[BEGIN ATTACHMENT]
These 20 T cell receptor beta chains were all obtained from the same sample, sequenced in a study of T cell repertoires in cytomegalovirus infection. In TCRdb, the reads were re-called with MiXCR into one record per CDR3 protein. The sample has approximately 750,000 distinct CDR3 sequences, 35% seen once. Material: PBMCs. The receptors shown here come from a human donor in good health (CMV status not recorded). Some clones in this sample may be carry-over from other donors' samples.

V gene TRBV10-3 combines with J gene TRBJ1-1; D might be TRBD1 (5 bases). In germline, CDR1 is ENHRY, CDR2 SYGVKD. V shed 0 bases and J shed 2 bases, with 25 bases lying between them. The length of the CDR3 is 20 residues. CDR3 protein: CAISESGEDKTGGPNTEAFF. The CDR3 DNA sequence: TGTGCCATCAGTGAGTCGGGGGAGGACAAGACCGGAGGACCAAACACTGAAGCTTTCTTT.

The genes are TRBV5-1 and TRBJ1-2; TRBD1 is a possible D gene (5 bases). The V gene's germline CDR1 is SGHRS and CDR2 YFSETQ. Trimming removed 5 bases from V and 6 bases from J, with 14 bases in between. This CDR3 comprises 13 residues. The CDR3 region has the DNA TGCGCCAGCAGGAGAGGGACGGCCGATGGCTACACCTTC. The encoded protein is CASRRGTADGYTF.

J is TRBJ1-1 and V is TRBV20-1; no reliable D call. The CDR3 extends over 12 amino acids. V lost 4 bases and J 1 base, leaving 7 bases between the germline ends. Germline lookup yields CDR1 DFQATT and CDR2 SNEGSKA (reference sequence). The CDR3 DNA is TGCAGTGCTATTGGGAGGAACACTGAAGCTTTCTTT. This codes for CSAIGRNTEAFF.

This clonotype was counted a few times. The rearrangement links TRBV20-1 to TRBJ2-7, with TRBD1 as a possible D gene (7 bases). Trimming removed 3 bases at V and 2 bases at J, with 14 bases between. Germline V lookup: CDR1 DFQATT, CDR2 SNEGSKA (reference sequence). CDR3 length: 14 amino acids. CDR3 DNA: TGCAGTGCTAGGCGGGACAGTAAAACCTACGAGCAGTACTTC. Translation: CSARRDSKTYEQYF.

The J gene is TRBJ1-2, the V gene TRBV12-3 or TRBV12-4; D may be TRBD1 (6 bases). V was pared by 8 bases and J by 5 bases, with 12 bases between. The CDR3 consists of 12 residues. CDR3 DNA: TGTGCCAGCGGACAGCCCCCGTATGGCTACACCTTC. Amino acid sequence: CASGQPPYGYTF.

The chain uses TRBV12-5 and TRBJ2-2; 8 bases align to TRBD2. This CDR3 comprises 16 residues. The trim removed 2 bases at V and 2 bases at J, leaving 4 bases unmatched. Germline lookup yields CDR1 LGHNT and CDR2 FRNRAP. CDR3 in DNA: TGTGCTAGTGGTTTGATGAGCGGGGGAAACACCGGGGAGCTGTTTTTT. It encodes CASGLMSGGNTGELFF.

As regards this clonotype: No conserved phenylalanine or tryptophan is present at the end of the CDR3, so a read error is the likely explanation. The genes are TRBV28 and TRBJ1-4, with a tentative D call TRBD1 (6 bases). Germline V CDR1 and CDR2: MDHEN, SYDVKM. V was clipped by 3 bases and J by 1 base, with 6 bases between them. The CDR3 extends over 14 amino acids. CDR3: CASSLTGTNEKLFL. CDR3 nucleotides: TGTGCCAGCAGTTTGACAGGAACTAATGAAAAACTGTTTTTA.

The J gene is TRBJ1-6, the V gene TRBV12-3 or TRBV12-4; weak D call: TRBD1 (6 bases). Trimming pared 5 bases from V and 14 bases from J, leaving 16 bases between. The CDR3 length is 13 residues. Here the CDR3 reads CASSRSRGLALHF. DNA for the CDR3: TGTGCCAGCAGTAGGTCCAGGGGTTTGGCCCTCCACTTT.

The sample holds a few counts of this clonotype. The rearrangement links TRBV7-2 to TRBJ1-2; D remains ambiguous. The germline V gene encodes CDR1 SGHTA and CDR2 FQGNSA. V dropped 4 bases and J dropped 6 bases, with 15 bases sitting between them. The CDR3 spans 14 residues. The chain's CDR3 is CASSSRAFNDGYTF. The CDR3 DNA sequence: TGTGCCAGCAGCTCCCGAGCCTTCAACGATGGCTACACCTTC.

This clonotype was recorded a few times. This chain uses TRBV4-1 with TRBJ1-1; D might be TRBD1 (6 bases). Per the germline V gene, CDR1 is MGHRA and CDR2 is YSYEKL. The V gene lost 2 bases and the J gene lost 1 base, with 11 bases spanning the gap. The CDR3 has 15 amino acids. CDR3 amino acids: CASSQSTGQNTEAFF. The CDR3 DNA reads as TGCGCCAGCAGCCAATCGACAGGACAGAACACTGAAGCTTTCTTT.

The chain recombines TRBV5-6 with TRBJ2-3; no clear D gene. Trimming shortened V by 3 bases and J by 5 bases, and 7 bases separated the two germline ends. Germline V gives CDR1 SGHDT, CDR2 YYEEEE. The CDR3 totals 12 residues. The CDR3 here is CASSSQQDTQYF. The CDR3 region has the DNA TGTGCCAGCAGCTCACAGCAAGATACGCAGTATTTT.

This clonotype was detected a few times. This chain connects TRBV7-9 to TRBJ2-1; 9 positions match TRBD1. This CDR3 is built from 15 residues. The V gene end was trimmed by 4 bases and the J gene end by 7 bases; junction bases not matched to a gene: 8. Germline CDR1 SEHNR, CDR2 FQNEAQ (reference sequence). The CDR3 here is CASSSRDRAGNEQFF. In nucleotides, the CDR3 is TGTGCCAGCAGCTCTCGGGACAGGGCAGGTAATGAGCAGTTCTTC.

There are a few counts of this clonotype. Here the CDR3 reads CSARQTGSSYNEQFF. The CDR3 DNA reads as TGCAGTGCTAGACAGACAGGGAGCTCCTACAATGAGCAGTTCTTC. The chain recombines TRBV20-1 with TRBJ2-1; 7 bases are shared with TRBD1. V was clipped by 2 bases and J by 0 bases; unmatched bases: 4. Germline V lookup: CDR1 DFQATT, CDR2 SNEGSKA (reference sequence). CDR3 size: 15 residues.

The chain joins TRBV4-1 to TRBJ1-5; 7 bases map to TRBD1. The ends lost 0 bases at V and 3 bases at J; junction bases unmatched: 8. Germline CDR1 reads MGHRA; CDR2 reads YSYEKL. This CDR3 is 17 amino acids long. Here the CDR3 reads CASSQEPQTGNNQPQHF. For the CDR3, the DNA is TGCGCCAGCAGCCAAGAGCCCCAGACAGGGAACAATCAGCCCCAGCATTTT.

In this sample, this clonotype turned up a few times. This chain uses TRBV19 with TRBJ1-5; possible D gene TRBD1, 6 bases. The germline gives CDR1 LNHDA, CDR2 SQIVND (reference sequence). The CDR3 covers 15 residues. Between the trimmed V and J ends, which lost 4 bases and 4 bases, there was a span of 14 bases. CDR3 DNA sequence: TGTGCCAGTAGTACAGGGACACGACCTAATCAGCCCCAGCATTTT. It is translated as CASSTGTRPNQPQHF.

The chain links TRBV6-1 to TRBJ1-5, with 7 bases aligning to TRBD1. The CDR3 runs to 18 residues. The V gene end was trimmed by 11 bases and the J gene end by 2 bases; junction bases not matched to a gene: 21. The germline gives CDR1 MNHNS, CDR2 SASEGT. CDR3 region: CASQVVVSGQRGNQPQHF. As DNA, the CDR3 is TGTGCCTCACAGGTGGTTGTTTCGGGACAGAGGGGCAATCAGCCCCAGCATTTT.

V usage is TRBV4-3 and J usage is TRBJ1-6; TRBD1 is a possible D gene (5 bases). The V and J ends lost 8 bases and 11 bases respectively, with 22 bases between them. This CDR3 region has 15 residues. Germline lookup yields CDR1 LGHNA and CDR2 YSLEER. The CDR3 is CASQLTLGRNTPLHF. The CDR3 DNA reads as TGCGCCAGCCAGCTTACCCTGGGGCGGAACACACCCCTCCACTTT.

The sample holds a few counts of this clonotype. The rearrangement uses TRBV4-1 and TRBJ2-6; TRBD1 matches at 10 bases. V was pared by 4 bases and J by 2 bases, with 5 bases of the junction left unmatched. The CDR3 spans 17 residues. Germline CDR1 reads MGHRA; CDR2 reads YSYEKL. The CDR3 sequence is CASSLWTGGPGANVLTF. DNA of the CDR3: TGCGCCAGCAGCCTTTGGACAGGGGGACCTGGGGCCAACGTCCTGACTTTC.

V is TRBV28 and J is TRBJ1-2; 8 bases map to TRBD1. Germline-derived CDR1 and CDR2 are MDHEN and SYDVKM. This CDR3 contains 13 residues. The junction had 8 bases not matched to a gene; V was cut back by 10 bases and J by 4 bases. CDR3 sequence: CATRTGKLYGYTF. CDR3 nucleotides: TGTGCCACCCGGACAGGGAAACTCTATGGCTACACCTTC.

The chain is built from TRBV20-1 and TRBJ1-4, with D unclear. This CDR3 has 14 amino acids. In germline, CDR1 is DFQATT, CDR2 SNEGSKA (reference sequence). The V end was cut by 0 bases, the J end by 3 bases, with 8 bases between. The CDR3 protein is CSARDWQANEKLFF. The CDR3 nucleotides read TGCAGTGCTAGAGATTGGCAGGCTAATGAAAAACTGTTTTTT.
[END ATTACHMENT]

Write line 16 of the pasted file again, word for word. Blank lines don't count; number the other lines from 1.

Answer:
In this sample, this clonotype turned up a few times. This chain uses TRBV19 with TRBJ1-5; possible D gene TRBD1, 6 bases. The germline gives CDR1 LNHDA, CDR2 SQIVND (reference sequence). The CDR3 covers 15 residues. Between the trimmed V and J ends, which lost 4 bases and 4 bases, there was a span of 14 bases. CDR3 DNA sequence: TGTGCCAGTAGTACAGGGACACGACCTAATCAGCCCCAGCATTTT. It is translated as CASSTGTRPNQPQHF.